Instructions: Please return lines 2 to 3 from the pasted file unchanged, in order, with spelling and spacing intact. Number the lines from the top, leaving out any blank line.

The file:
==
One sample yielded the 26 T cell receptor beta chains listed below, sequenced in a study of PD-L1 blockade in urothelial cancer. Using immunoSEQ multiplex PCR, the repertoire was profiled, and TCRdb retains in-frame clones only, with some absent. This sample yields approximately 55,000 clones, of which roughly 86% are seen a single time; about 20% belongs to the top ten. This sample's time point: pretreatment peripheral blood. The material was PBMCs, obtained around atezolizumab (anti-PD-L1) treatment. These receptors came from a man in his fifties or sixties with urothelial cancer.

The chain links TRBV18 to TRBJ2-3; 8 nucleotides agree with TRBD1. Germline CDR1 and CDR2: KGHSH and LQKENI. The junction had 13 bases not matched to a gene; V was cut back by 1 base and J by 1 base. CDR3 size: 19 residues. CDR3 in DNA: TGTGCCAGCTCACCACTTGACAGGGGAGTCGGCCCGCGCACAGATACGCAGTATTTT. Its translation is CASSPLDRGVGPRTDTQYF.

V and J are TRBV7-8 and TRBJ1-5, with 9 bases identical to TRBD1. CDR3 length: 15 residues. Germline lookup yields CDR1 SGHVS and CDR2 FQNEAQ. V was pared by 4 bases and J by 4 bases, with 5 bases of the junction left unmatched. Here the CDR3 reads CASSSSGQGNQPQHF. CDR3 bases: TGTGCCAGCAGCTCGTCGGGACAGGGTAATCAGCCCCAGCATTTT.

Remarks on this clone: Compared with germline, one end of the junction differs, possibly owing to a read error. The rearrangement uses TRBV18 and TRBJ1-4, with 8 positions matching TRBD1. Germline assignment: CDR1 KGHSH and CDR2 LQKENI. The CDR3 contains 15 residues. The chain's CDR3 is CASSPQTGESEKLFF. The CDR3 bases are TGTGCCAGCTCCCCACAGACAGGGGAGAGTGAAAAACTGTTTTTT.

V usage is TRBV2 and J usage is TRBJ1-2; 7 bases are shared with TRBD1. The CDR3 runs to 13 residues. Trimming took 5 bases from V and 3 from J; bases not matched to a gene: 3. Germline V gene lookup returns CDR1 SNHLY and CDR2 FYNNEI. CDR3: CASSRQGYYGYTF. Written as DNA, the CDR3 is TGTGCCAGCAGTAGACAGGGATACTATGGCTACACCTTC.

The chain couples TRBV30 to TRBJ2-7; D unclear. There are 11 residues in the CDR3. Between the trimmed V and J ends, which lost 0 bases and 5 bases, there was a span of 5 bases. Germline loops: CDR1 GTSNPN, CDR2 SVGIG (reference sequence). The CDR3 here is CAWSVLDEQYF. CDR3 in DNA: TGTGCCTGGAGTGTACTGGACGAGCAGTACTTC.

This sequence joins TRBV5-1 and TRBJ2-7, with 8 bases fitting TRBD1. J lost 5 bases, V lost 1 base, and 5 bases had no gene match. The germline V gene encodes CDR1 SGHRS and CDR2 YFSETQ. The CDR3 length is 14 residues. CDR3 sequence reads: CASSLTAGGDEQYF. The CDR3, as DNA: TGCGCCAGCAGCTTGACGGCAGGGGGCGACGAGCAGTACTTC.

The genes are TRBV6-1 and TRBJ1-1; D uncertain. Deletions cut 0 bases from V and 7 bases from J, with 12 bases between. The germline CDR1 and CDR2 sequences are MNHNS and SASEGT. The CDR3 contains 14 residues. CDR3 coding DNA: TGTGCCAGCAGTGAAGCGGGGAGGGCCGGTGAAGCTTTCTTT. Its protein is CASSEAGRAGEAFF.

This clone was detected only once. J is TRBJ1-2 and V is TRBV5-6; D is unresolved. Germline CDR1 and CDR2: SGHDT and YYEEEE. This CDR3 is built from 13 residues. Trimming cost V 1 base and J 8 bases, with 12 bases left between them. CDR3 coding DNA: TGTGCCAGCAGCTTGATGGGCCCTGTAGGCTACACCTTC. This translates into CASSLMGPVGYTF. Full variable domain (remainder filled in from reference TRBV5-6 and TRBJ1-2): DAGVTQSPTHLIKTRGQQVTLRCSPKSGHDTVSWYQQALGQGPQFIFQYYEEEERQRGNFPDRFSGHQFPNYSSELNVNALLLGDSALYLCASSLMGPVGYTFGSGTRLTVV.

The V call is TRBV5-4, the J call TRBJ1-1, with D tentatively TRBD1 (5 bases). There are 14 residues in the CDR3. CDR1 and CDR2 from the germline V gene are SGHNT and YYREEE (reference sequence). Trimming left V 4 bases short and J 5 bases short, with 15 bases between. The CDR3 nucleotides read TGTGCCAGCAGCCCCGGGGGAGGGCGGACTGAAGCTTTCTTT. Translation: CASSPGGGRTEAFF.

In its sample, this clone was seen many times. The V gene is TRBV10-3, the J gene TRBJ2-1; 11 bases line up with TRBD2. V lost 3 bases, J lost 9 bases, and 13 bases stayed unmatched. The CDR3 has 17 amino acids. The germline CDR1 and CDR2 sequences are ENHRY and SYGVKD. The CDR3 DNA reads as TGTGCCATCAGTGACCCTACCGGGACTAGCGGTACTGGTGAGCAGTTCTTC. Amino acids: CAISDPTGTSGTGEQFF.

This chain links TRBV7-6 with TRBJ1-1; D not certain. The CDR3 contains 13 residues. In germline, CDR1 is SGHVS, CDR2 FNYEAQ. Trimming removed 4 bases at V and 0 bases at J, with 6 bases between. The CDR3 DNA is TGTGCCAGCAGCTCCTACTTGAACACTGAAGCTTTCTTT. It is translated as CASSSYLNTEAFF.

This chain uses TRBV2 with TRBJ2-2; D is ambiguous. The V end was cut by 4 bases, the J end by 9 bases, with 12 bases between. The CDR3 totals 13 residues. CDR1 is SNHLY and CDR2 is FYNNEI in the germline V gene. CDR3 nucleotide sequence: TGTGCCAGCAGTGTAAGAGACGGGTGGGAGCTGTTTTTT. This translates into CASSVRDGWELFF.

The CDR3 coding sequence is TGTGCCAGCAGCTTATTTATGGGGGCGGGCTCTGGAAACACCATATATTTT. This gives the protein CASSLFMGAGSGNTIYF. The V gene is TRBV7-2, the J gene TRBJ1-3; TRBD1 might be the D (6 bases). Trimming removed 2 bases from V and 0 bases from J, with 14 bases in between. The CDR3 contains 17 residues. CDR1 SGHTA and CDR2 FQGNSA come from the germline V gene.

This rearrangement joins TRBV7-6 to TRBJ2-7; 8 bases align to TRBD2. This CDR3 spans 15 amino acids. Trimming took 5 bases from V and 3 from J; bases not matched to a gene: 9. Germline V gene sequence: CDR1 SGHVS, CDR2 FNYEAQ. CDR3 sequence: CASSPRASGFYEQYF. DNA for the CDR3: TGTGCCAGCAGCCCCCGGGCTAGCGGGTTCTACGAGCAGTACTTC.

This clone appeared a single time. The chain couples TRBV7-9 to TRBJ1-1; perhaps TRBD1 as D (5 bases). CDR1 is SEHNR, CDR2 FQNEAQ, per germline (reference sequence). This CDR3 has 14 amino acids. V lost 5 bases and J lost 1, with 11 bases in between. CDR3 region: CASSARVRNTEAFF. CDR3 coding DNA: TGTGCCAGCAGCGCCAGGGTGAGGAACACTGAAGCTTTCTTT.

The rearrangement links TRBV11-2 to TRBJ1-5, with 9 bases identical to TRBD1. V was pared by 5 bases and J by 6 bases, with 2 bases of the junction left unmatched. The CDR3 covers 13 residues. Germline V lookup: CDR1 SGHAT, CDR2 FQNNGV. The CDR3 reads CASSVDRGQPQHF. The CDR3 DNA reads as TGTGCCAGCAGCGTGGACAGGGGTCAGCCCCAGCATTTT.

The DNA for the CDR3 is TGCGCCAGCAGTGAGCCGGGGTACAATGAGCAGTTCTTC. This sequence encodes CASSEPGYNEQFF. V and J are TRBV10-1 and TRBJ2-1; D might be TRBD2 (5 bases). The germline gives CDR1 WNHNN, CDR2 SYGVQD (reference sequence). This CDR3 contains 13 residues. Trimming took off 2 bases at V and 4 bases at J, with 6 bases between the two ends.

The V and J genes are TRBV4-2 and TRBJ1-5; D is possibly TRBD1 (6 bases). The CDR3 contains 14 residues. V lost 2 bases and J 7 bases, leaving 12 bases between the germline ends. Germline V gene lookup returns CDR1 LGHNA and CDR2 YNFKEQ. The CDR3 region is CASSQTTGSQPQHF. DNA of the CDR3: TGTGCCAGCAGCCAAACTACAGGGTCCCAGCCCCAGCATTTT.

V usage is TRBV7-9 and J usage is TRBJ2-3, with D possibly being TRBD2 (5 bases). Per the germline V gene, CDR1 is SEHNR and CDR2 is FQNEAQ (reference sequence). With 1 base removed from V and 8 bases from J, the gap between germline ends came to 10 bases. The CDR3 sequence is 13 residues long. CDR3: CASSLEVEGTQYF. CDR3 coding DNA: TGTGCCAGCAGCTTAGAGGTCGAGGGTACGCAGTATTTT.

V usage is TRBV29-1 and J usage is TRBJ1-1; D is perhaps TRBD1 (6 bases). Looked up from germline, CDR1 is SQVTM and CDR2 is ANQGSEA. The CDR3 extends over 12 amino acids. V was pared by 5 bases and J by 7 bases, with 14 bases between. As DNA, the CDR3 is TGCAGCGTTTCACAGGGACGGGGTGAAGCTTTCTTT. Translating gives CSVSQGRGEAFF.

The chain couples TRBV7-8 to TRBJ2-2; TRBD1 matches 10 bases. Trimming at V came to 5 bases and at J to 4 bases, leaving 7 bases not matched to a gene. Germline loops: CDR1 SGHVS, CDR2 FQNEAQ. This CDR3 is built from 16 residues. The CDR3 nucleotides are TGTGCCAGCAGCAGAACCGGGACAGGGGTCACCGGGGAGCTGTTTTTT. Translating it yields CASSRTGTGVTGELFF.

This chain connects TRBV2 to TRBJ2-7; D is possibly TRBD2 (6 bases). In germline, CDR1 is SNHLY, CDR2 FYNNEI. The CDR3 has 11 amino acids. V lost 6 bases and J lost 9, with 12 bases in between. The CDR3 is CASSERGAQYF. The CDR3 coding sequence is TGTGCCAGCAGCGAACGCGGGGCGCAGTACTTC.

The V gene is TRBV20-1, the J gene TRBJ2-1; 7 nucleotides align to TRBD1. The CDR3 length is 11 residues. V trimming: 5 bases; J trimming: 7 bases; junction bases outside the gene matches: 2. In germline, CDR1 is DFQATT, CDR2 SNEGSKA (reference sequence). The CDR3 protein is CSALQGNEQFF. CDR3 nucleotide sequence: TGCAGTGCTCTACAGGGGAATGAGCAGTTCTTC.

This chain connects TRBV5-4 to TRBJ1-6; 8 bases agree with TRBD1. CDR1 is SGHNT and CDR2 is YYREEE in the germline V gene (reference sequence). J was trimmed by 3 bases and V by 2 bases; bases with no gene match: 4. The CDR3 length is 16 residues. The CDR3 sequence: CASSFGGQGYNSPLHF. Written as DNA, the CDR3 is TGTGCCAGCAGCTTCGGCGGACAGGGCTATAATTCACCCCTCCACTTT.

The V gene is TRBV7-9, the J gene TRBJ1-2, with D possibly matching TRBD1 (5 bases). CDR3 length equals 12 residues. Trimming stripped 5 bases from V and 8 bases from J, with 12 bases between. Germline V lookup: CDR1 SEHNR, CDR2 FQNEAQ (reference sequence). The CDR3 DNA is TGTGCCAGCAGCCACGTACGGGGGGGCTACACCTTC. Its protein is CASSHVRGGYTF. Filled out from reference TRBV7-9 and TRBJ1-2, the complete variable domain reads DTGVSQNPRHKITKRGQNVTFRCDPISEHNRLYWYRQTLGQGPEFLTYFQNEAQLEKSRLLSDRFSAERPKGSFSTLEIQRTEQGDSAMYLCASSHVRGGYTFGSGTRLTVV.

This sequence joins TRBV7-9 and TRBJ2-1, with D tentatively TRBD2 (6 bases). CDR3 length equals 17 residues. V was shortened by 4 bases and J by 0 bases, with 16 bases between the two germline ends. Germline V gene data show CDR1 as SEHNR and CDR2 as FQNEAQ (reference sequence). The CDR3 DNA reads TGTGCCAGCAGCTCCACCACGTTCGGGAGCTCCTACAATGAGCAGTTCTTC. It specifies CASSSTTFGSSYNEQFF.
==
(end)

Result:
The chain links TRBV18 to TRBJ2-3; 8 nucleotides agree with TRBD1. Germline CDR1 and CDR2: KGHSH and LQKENI. The junction had 13 bases not matched to a gene; V was cut back by 1 base and J by 1 base. CDR3 size: 19 residues. CDR3 in DNA: TGTGCCAGCTCACCACTTGACAGGGGAGTCGGCCCGCGCACAGATACGCAGTATTTT. Its translation is CASSPLDRGVGPRTDTQYF.

V and J are TRBV7-8 and TRBJ1-5, with 9 bases identical to TRBD1. CDR3 length: 15 residues. Germline lookup yields CDR1 SGHVS and CDR2 FQNEAQ. V was pared by 4 bases and J by 4 bases, with 5 bases of the junction left unmatched. Here the CDR3 reads CASSSSGQGNQPQHF. CDR3 bases: TGTGCCAGCAGCTCGTCGGGACAGGGTAATCAGCCCCAGCATTTT.